you must remember this – 9.11.1

Written in the flag
On a four-hour bus ride in Thailand in 2007, I sat next to a Canadian girl. She was sweet and seemed to have a good sense of humor. We compared our cultures and found they were pretty much the same, with a few exceptions.
She commented that it seemed Americans hang their flags everywhere, all the time. Sensing slight ridicule, try as I might not to be, I was probably a little defensive when I told her that wasn’t quite true. She asked if there was a flag in my yard. I had to be honest — though I was living in China, my American home at that time was with my parents, who did and still do have a flag in their yard.
Her laugh in response smacked of the stereotype that Americans are prideful (as opposed to just proud), uncultured and war-loving. Not wanting to start an argument or seem like a prideful American, I let it go and changed the subject.
This is what I wish I had said.
I don’t think you can understand what happened to our nation on Sept. 11, 2001. We were attacked on our own soil, and it shook us to the core.
We rallied together, just as we have in generations past when confronted with evil.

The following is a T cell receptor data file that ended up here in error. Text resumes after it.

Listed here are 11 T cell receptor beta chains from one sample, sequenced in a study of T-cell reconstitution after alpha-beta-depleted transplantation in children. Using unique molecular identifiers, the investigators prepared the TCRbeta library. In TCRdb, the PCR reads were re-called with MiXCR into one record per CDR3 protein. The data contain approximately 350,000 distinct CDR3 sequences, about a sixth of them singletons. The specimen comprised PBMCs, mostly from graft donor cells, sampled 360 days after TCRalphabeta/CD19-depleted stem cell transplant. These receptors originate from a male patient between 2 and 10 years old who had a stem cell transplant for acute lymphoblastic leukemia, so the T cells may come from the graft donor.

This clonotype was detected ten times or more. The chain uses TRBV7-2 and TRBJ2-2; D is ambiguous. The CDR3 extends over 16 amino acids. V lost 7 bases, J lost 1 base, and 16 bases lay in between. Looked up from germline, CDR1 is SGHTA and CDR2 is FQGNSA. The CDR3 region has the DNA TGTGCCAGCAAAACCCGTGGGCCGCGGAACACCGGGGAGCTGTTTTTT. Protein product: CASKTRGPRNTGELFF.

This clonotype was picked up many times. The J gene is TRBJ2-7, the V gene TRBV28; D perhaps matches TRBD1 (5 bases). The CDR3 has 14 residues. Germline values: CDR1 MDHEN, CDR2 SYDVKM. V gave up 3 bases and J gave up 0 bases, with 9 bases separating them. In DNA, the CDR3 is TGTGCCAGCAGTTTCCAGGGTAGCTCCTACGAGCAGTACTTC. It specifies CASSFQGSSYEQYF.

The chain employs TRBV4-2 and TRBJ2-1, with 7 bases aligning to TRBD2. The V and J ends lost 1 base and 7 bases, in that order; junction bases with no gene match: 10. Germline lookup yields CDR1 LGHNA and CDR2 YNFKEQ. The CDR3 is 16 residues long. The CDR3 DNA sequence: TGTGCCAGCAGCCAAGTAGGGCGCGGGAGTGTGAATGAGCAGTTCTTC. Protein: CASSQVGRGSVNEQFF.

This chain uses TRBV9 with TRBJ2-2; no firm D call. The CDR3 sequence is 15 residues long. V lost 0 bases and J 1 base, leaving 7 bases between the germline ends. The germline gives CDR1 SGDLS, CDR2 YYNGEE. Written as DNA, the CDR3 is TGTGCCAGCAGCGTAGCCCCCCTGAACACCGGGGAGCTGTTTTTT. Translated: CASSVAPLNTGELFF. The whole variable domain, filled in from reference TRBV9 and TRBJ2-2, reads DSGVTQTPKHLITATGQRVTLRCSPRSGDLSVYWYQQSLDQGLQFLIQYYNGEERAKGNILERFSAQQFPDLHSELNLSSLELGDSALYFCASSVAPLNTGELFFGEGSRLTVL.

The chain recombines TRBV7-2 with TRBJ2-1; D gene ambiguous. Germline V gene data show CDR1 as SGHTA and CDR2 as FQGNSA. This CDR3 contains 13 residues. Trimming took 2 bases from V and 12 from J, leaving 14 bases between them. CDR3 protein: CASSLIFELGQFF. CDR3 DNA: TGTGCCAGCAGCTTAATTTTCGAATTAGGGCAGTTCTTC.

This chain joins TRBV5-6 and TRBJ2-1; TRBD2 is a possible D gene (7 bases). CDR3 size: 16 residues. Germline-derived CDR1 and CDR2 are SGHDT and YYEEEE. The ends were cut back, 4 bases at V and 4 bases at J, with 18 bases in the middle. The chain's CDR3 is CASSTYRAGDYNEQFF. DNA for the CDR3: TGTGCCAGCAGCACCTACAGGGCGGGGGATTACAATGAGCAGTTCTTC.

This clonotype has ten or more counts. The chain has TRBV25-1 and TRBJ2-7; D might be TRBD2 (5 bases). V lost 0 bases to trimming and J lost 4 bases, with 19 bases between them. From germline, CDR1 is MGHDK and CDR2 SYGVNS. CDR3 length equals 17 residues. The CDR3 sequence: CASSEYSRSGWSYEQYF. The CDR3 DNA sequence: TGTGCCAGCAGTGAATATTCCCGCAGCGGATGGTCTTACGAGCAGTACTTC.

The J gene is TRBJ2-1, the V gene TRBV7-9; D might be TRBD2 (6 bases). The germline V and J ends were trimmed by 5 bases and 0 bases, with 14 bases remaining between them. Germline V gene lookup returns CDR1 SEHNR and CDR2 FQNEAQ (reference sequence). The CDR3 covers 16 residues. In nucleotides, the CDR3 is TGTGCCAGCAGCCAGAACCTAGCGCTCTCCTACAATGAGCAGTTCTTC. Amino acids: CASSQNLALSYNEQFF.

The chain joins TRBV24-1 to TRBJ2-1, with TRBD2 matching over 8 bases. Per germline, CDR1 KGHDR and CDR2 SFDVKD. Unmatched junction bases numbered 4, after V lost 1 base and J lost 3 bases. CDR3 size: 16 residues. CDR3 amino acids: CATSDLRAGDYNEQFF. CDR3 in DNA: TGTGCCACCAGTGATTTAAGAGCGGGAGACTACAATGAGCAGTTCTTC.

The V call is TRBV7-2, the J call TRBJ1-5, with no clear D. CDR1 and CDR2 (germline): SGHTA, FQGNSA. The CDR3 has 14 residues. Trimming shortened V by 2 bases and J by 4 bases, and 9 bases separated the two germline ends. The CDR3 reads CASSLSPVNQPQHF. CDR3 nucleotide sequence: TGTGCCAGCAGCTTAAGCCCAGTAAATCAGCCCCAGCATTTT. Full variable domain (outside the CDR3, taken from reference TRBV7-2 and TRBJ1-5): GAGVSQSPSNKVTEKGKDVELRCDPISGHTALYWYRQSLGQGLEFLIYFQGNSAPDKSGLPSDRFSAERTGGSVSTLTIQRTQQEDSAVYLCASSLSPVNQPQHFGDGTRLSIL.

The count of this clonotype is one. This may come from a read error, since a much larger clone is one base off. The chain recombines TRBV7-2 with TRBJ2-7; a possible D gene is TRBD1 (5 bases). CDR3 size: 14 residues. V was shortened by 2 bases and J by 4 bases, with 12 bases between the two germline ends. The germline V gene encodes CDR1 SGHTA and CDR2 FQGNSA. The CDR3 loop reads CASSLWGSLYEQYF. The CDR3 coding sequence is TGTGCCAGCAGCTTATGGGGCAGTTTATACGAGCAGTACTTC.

When we fly our flag, it does not stand for war or government.
That flag stands for Todd Beamer who, with the words “Let’s roll,” made the most courageous possible decision, even in the face of his own death.
Our colors stand for firefighters who went into the second tower even after it had been hit.
In his column on April 28, Dave Berry said it best when he wrote that our World War II veterans saved the world. The stars and stripes honor the sacrifices made by John Playter, Arthur Stevens, Wayne Deason, Vern Montarbo, Glenn Ford and Edgar Albers and the sacrifices made by the ones who didn’t come back from that war — the men and women who saved the world.
I don’t look at a flag in an American’s yard and think of a stereotype. I think about my brother and every other Missouri State Highway Patrolman. I think about the men and women who put our safety before theirs every day.
I see the history of my family written in the flag’s seams — my father who worked seven nights a week, my grandfather I’ve never known but love as if he’s still here, my brave brother who lost his best friend at 19 years old and my mother who approaches the homeless, lost and troubled instead of turning away.
I remember the unity of our nation when we were expected to crumble. Even those who would have gladly burned the flag the day before Sept. 11 had a new respect for it the day after. We had a new respect for each other and the hidden hero in each of us. For a while, we saw each other as we are truly meant to be — as family.
I’ve had three years to think about that conversation. I can’t go back and do it differently, but I can tell you what I wish I had told her, and maybe that’s all that really matters, because you will understand me.
Fly high the symbol of our best qualities, brothers and sisters. My flag flies in honor of you.

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